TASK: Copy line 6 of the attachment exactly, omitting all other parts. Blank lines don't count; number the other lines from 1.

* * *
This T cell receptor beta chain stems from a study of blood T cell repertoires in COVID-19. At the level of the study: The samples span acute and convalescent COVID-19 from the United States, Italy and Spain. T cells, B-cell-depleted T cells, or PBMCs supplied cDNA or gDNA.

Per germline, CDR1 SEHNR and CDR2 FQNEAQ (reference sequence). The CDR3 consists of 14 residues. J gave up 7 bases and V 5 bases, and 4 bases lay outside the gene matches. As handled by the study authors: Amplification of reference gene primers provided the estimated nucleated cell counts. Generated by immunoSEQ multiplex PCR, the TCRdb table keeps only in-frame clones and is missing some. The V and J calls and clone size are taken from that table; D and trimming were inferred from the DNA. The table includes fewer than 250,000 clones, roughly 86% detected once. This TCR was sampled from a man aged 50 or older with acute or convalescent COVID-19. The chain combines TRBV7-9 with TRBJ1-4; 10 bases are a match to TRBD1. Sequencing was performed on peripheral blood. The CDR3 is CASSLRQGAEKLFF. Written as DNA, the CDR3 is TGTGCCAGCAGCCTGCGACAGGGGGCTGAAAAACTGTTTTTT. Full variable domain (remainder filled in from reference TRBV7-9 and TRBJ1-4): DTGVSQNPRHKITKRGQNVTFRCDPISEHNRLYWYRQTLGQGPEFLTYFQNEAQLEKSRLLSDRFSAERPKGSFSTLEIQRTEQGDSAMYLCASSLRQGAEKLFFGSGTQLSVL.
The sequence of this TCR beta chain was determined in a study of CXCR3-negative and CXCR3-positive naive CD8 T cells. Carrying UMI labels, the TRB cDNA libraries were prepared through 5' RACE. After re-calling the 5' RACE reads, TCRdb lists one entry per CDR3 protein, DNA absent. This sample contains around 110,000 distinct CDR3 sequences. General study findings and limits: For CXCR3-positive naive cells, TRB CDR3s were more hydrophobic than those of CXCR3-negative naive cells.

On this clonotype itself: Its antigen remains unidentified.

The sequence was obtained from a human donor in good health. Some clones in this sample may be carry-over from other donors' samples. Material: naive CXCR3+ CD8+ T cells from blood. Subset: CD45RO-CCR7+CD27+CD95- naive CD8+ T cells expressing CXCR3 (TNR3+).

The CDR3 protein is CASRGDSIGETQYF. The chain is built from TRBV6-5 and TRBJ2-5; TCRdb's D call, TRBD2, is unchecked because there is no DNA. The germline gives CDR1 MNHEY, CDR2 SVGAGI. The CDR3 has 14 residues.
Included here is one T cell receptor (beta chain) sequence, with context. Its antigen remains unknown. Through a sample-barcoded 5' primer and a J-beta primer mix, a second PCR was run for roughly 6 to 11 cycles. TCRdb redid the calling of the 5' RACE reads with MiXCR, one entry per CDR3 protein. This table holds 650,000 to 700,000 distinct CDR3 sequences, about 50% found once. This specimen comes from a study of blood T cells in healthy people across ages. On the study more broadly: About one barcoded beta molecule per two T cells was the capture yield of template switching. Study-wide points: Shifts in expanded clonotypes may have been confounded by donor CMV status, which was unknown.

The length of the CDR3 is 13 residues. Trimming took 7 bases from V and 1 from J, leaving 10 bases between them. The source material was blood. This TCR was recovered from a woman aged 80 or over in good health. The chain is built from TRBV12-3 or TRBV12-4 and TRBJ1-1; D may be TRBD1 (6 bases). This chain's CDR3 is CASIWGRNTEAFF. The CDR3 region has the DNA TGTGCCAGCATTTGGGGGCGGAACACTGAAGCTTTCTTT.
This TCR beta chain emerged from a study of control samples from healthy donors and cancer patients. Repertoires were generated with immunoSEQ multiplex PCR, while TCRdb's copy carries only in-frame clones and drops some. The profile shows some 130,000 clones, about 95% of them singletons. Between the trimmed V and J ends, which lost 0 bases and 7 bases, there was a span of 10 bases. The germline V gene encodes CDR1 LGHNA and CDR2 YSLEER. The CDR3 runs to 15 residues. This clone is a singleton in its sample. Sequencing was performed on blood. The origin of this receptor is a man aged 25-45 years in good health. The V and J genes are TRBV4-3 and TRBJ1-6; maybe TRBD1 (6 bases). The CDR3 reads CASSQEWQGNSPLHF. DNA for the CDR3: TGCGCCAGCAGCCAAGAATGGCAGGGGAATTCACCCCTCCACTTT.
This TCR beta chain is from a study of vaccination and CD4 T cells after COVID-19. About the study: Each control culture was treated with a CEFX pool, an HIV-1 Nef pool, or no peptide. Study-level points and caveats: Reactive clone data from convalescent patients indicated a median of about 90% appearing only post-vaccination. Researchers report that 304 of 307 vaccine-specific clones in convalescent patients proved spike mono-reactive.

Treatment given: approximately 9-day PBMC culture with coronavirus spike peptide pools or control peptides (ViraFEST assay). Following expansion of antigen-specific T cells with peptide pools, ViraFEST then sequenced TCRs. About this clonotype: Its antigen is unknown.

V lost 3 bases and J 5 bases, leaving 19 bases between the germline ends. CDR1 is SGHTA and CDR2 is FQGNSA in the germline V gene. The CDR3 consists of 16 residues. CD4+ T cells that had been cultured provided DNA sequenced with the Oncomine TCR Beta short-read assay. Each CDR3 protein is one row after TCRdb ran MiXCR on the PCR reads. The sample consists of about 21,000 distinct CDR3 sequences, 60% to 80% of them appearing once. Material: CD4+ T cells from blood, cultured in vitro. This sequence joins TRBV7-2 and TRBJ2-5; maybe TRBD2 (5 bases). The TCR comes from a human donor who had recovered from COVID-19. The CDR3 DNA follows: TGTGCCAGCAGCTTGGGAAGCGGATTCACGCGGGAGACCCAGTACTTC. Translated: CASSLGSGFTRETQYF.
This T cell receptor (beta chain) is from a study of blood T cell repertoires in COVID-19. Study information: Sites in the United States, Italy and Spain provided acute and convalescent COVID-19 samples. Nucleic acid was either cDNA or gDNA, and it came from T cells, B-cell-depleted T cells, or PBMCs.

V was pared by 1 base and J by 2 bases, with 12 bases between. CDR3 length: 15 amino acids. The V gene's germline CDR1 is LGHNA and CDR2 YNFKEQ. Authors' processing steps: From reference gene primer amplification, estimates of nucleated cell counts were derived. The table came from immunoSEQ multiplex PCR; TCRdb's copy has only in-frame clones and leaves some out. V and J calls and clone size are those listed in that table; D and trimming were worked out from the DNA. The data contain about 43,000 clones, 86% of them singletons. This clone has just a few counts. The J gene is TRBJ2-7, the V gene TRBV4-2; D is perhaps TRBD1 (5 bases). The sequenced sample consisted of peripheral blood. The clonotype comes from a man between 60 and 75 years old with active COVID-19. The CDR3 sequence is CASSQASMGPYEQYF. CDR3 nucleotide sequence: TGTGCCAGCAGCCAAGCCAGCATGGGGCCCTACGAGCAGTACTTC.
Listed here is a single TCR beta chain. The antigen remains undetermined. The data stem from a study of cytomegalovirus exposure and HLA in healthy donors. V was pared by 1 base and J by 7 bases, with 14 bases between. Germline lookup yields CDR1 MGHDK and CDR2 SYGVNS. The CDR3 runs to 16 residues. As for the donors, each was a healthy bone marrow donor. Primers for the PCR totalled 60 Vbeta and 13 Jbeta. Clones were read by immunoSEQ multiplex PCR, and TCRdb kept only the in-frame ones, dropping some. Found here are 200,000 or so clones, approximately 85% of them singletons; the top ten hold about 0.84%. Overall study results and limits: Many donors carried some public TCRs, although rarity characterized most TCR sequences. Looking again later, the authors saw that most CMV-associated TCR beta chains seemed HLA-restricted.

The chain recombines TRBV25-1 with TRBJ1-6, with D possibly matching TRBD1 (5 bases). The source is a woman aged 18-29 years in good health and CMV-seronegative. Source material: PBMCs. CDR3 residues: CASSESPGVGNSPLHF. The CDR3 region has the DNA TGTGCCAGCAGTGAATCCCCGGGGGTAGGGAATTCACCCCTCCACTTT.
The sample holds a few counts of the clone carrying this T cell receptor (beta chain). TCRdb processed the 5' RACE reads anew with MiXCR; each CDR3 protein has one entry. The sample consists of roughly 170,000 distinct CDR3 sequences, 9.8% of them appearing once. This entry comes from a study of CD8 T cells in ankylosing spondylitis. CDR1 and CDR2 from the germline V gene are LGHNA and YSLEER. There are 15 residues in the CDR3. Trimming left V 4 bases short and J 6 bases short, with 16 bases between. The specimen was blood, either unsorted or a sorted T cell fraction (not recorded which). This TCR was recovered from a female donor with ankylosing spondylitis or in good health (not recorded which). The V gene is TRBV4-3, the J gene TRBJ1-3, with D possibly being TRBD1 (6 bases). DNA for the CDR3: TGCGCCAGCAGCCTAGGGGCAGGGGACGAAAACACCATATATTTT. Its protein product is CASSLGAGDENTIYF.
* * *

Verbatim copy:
The CDR3 protein is CASRGDSIGETQYF. The chain is built from TRBV6-5 and TRBJ2-5; TCRdb's D call, TRBD2, is unchecked because there is no DNA. The germline gives CDR1 MNHEY, CDR2 SVGAGI. The CDR3 has 14 residues.